The biggest worry about privitisation of prisons is surely lobbying. Even these PbR prisons will have an incentive to have a constant stream of people being sent to prison (though perhaps these public prison unions do too...). In America, the prison industry lobbies against changes to unjust laws, and pushes for ever more punitive ones. By all means improve prison standards and results, but such lobbying must be avoided at any cost.

  • Comment number 3.

    There is nothing wrong in a Tory behaving untory like if it gets results. Is this a success story that is more to do with a single visionary than a method of procuring prison management? What will the forced and contested privatisation of Birmingham do for reducing re-offending which is a more realistic model to be pursued by the Coalition. Alternatively Cameron may have to cull this pinky old stager who dares to think creatively.

  • Comment number 4.

    This comment was removed because the moderators found it broke the house rules. Explain.

  • Comment number 5.

    prisons are not for profit this just about cutting jobs and saving money

  • Comment number 6.

    Prison and other forms of punishment have two, and only two, functions: to deter potential offenders, and to reduce recidivism. If it's successful on both counts, brilliant; if it's successful under only one heading we need to know its net effect and to seek further improvement; if it's successful under neither heading (as has so often been the case in the past) something is seriously wrong. The vindictive screaming of the Daily Wail and its readers should be ignored - such attitudes will only ever make things worse.

  • Comment number 7.

    Last year a student of mine got a phone call from a friend who was in prison for the first time. The inmate said that although he would rather have been on the outside, it was a positive experience: gyms, TV, language courses, etc. For long-term recidivist career criminals there is no point in making their lives a misery, but for first timers the regime should not be a pleasant one. When I was a young man I was terrified by the very thought of priso. Are young people today frightened?

  • Comment number 8.

    The big issue is that they are behind bars where they can not commit crime against citizens for the duration of their sentence. Once released most will return to their profession. The key concern for ordinary people is the cut in prison places and the doctoring of sentencing guidelines to release more criminals onto the streets.

    Having said that, various regimes are possible within a prison.

    It will be interesting to see what happens long term. Post Strangeways in the early 1990s various prisons tried the butlins approach - for example the ice cream van and barbecues at Parkhurst. After a while the consequences in terms of criminality within the prison, escapes etc came to the fore and resulted in a return to an understanding that it is a prison, not a fun palace.

    Let's see what happens at the erstwhile 'doncatraz' over the next, say, five years before making an evaluation.

    But in any event the bigger problem for the public will be the release of thousands of criminals on to the streets at the same time as unemployment rises and other resources such as police are cut.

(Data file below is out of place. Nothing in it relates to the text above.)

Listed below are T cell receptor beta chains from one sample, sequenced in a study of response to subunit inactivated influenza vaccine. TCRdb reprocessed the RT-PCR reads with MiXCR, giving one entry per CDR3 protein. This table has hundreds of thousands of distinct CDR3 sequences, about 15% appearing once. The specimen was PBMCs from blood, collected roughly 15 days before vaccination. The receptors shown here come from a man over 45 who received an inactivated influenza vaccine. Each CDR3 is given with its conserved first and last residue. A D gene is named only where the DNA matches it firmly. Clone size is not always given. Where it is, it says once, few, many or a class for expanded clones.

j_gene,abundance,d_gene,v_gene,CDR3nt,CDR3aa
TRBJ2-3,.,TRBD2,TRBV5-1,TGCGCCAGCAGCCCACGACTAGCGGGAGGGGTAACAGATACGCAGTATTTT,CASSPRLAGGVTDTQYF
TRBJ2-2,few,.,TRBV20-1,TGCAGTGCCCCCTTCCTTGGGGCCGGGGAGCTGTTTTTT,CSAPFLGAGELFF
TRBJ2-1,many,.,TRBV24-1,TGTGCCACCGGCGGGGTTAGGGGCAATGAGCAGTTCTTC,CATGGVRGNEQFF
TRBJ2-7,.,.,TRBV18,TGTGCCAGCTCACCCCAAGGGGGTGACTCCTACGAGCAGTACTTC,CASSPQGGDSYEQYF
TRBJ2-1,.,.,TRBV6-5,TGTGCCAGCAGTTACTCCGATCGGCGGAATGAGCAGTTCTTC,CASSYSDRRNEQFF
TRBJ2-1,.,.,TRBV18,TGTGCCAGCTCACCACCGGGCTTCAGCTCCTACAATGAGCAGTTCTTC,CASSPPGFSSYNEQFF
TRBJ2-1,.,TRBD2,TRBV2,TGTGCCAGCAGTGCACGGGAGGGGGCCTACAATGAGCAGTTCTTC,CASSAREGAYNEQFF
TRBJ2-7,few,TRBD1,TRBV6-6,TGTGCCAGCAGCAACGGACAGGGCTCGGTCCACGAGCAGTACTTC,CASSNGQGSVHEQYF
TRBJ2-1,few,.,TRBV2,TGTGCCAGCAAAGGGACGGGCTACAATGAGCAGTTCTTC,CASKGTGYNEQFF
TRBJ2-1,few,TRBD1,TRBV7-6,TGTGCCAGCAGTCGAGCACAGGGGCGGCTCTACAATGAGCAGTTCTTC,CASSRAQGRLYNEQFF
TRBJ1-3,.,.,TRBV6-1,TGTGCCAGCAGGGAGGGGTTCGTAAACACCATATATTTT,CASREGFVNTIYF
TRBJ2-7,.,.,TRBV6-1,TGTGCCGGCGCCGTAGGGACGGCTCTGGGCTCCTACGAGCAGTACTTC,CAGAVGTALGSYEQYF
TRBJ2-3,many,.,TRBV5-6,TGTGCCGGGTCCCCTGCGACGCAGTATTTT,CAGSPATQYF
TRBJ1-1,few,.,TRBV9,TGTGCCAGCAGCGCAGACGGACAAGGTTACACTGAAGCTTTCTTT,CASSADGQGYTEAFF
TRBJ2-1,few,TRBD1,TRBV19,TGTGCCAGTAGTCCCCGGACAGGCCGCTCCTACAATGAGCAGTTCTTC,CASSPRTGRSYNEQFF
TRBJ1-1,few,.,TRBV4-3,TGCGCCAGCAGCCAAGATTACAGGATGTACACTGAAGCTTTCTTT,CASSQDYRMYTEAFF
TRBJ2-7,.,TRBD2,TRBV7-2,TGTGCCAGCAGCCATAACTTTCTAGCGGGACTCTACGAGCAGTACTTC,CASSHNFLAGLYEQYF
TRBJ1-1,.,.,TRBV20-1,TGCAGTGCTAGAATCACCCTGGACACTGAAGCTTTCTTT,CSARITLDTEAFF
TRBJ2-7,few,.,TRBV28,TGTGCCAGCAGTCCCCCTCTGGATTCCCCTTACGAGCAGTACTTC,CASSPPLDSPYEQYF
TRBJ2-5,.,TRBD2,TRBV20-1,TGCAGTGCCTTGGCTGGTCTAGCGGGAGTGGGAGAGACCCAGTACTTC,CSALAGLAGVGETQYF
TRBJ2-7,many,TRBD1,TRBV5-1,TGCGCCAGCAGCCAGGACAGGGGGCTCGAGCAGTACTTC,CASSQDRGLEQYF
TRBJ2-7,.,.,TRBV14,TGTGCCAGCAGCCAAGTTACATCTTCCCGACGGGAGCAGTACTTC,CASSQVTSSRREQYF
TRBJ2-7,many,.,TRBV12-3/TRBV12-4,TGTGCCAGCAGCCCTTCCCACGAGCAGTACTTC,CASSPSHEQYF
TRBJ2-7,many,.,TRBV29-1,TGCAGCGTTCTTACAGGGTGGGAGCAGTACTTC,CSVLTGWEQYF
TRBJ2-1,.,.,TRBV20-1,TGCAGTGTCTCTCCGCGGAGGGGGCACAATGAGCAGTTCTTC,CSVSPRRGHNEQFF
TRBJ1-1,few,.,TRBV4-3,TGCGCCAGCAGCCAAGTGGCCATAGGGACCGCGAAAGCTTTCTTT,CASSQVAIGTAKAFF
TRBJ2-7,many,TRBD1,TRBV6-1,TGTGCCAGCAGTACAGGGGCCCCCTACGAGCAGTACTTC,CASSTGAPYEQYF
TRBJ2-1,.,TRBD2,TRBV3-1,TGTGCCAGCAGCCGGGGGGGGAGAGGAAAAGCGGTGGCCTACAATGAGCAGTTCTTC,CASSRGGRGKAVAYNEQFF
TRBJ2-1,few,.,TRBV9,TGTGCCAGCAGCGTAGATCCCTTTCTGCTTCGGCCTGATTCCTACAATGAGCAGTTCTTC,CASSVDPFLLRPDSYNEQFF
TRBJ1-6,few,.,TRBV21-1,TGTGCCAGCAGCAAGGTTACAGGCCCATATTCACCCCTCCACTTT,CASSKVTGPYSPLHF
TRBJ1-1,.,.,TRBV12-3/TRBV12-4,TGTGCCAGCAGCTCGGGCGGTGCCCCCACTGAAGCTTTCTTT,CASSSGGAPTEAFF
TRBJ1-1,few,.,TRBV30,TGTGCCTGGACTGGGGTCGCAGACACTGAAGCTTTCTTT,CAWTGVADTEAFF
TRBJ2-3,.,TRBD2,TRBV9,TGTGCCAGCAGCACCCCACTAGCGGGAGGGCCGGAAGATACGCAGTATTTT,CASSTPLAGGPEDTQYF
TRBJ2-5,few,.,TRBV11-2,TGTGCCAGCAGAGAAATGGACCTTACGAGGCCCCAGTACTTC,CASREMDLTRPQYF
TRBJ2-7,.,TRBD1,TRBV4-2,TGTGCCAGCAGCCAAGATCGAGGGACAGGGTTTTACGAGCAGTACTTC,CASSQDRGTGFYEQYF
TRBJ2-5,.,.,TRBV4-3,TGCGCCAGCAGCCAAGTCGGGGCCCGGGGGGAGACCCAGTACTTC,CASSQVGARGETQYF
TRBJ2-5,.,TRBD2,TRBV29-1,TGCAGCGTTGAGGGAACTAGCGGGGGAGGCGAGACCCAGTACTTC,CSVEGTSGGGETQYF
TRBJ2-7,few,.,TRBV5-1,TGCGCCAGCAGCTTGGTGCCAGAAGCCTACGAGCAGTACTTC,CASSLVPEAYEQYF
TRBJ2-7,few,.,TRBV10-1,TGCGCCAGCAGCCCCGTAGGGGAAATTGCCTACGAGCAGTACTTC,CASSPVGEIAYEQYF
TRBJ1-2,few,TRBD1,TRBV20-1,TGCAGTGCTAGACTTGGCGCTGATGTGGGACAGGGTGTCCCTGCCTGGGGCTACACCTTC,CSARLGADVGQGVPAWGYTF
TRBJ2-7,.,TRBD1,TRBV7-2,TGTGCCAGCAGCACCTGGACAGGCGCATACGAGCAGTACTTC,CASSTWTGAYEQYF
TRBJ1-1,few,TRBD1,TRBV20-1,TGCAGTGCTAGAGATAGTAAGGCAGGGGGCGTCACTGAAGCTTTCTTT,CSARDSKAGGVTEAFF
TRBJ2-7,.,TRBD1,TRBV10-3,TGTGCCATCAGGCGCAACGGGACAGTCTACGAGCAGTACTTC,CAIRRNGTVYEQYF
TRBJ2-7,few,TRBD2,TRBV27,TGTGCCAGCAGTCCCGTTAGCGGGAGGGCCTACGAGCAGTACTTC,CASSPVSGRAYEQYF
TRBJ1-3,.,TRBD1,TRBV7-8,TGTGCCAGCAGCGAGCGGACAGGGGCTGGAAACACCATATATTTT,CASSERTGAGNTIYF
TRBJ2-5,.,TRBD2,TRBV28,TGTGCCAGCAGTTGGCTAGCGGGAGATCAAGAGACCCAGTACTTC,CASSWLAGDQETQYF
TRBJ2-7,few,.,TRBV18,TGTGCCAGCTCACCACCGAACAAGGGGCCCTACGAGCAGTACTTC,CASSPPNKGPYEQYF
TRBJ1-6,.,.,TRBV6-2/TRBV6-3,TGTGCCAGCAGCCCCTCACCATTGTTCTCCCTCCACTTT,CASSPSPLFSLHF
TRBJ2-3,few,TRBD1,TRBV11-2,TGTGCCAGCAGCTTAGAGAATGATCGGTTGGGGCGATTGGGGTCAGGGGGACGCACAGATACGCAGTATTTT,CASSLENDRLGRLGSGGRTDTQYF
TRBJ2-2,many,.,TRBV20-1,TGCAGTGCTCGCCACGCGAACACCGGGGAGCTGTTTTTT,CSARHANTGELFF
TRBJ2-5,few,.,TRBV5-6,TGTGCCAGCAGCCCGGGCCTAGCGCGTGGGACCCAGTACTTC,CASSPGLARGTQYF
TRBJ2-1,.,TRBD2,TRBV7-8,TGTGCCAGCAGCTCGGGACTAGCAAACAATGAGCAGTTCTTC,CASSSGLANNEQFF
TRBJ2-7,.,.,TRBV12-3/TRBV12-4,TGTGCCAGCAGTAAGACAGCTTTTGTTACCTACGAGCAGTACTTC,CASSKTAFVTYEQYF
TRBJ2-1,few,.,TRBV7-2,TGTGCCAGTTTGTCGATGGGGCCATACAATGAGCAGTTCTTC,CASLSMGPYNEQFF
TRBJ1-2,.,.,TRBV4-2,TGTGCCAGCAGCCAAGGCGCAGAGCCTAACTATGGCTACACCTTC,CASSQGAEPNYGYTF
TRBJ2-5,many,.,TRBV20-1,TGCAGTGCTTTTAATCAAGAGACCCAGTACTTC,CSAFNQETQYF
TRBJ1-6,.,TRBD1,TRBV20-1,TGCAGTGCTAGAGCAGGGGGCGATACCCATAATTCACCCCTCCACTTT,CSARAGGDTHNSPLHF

Sounds like a good time to put some bigger bolts on your doors and buy a baseball bat.

  • Comment number 9.

    2. At 19:02pm on 31st Mar 2011, lipsofashes wrote:

    The biggest worry about privitisation of prisons is surely lobbying.

    Clarke must be approaching 'retirement' - look forward to seeing him on the board of Serco/G4S.

  • Comment number 10.

    Just keeping an eye out waiting to see if I feel the need to 'post' in the case of misinformation or bad mathematics

  • Comment number 11.

    I remember a case in the USA from a couple of years back where a privately run youth prison was found to be giving kick-backs to certain judges for giving harsh custodial sentances to first time young offenders.

  • Comment number 12.

    I am 54 years of age; I have never been in Prison before 7th September 2010. I was released from a Cat ‘B’ Prison on 10th March 2011. I am smart (some say not so!), intelligent, compliant, respectful, but made a mistake.

    I’m dismayed by the treatment of Prisoners, especially if Society expects them to reform and rehabilitate on release.

    The Probation Service people are totally overloaded, therefore ineffective and held with no regard by offenders.

    There is a huge gap between what goes on in Prison and what is available for the ex-offender on the outside. I am still waiting for my Prison Offender Manager to contact me (a promise that one will be contacted within 14 days of imprisonment and given your Sentence Plan) and I’ve served six months and been released for over three weeks.

    So what are the positives to come out of my experience?

    Privatisation is not an option. It will not work. Make the Wing Officers more accountable and respected. They are face to face with the prisoners.

    Prison Officers at “the coal face” will tell you how their role has changed from interactive, proactive members of the correctional system to “clocking in, unlocking/locking cell doors, herding prisoners from here to there, breaking up the odd fight, clocking off and going home”. My experience confirms that.